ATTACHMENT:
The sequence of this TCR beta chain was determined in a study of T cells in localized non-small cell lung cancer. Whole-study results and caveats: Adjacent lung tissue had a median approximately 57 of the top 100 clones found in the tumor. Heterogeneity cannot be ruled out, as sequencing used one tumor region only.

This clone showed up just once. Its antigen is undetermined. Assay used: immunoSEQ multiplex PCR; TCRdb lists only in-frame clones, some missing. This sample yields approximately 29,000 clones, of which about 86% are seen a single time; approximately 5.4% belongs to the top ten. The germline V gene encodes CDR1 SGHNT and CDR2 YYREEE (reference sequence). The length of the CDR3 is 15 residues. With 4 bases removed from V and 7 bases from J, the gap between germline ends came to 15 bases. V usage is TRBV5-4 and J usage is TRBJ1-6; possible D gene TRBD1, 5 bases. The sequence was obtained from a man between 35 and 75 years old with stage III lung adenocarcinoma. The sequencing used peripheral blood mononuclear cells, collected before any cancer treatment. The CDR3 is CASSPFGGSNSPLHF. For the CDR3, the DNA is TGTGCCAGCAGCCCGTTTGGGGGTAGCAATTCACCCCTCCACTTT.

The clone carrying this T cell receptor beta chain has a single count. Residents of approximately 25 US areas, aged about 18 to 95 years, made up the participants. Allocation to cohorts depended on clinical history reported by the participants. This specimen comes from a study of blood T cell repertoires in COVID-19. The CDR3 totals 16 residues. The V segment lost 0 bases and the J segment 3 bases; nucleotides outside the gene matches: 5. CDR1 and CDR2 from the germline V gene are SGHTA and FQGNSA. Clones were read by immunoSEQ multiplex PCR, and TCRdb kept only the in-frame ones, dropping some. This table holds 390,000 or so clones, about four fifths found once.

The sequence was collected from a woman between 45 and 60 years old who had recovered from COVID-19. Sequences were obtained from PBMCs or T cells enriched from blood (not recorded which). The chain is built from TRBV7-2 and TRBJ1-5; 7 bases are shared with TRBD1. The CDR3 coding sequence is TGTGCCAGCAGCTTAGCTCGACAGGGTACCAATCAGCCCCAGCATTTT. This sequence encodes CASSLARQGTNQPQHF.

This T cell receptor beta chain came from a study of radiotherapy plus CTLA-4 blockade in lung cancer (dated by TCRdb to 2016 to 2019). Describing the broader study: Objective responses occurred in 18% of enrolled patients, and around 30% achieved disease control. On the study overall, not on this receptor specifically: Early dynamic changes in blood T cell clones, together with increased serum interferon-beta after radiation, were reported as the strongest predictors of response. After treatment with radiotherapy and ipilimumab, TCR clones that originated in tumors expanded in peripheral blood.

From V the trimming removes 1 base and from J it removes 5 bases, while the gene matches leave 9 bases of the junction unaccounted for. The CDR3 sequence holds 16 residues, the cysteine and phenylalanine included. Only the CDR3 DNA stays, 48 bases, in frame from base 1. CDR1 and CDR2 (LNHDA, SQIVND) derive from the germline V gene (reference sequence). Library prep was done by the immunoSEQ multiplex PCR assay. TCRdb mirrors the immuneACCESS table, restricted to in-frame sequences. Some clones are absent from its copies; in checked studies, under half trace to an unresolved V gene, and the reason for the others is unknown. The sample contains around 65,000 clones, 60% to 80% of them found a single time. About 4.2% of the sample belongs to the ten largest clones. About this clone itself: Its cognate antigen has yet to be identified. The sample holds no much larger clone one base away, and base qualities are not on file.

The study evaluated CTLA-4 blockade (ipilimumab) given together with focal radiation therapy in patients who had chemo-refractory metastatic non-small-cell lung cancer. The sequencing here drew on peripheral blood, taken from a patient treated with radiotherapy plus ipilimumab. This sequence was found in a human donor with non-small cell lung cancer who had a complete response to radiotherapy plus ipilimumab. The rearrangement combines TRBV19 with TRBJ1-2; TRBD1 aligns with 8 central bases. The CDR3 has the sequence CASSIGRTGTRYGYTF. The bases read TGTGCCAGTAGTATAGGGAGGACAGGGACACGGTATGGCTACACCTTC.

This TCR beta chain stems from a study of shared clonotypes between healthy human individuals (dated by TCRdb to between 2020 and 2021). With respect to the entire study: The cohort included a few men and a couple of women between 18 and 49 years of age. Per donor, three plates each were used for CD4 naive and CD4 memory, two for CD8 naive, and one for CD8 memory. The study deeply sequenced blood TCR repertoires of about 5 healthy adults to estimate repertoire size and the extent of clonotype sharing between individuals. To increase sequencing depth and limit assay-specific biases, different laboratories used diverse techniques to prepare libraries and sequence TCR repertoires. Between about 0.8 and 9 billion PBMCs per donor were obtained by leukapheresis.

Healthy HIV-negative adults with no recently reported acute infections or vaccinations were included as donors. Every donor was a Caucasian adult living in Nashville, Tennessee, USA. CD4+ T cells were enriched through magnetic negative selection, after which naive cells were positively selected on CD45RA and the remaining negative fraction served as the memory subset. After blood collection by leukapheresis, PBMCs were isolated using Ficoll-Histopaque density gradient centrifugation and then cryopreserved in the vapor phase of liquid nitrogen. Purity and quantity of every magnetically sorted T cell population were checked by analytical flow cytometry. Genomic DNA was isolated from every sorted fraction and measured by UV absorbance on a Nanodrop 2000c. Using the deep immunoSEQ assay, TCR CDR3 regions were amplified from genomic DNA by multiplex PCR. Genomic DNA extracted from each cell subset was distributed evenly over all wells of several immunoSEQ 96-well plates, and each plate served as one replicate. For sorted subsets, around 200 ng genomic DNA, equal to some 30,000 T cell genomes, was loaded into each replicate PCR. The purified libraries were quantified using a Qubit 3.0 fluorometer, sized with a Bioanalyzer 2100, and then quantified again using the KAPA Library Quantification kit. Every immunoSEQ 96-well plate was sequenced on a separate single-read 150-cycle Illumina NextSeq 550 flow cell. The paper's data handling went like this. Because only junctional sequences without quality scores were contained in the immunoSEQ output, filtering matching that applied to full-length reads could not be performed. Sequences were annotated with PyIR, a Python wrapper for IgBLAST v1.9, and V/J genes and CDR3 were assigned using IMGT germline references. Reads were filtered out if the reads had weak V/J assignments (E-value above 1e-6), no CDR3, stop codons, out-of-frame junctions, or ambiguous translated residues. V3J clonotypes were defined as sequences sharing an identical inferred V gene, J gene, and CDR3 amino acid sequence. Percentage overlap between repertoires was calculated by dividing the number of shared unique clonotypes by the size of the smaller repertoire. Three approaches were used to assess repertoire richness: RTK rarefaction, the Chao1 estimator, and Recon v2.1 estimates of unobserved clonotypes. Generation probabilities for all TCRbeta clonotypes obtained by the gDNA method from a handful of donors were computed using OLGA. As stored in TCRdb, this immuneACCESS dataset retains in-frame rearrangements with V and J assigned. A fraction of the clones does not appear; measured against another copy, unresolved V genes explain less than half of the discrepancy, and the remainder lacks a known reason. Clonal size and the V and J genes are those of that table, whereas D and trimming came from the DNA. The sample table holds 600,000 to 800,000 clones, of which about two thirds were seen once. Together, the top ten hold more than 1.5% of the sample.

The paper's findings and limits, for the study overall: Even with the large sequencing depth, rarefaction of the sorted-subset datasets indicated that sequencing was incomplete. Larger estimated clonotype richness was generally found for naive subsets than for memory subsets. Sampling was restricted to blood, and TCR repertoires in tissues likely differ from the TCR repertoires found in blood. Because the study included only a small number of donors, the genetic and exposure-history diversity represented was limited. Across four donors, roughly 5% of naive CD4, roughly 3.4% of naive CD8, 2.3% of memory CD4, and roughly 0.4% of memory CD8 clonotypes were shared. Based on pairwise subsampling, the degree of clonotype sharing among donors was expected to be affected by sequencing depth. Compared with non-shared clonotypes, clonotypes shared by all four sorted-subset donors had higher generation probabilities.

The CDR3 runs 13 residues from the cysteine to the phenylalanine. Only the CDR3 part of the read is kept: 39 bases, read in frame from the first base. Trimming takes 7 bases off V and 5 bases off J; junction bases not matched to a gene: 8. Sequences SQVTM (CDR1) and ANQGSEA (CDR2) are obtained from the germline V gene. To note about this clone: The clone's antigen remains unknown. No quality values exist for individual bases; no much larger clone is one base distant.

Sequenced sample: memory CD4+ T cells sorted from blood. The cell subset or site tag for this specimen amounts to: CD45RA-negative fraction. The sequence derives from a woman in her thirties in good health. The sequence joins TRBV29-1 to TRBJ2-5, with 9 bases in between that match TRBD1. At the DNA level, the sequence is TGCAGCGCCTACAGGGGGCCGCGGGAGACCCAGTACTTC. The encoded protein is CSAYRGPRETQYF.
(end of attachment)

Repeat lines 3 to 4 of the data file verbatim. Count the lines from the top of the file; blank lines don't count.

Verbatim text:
The clone carrying this T cell receptor beta chain has a single count. Residents of approximately 25 US areas, aged about 18 to 95 years, made up the participants. Allocation to cohorts depended on clinical history reported by the participants. This specimen comes from a study of blood T cell repertoires in COVID-19. The CDR3 totals 16 residues. The V segment lost 0 bases and the J segment 3 bases; nucleotides outside the gene matches: 5. CDR1 and CDR2 from the germline V gene are SGHTA and FQGNSA. Clones were read by immunoSEQ multiplex PCR, and TCRdb kept only the in-frame ones, dropping some. This table holds 390,000 or so clones, about four fifths found once.

The sequence was collected from a woman between 45 and 60 years old who had recovered from COVID-19. Sequences were obtained from PBMCs or T cells enriched from blood (not recorded which). The chain is built from TRBV7-2 and TRBJ1-5; 7 bases are shared with TRBD1. The CDR3 coding sequence is TGTGCCAGCAGCTTAGCTCGACAGGGTACCAATCAGCCCCAGCATTTT. This sequence encodes CASSLARQGTNQPQHF.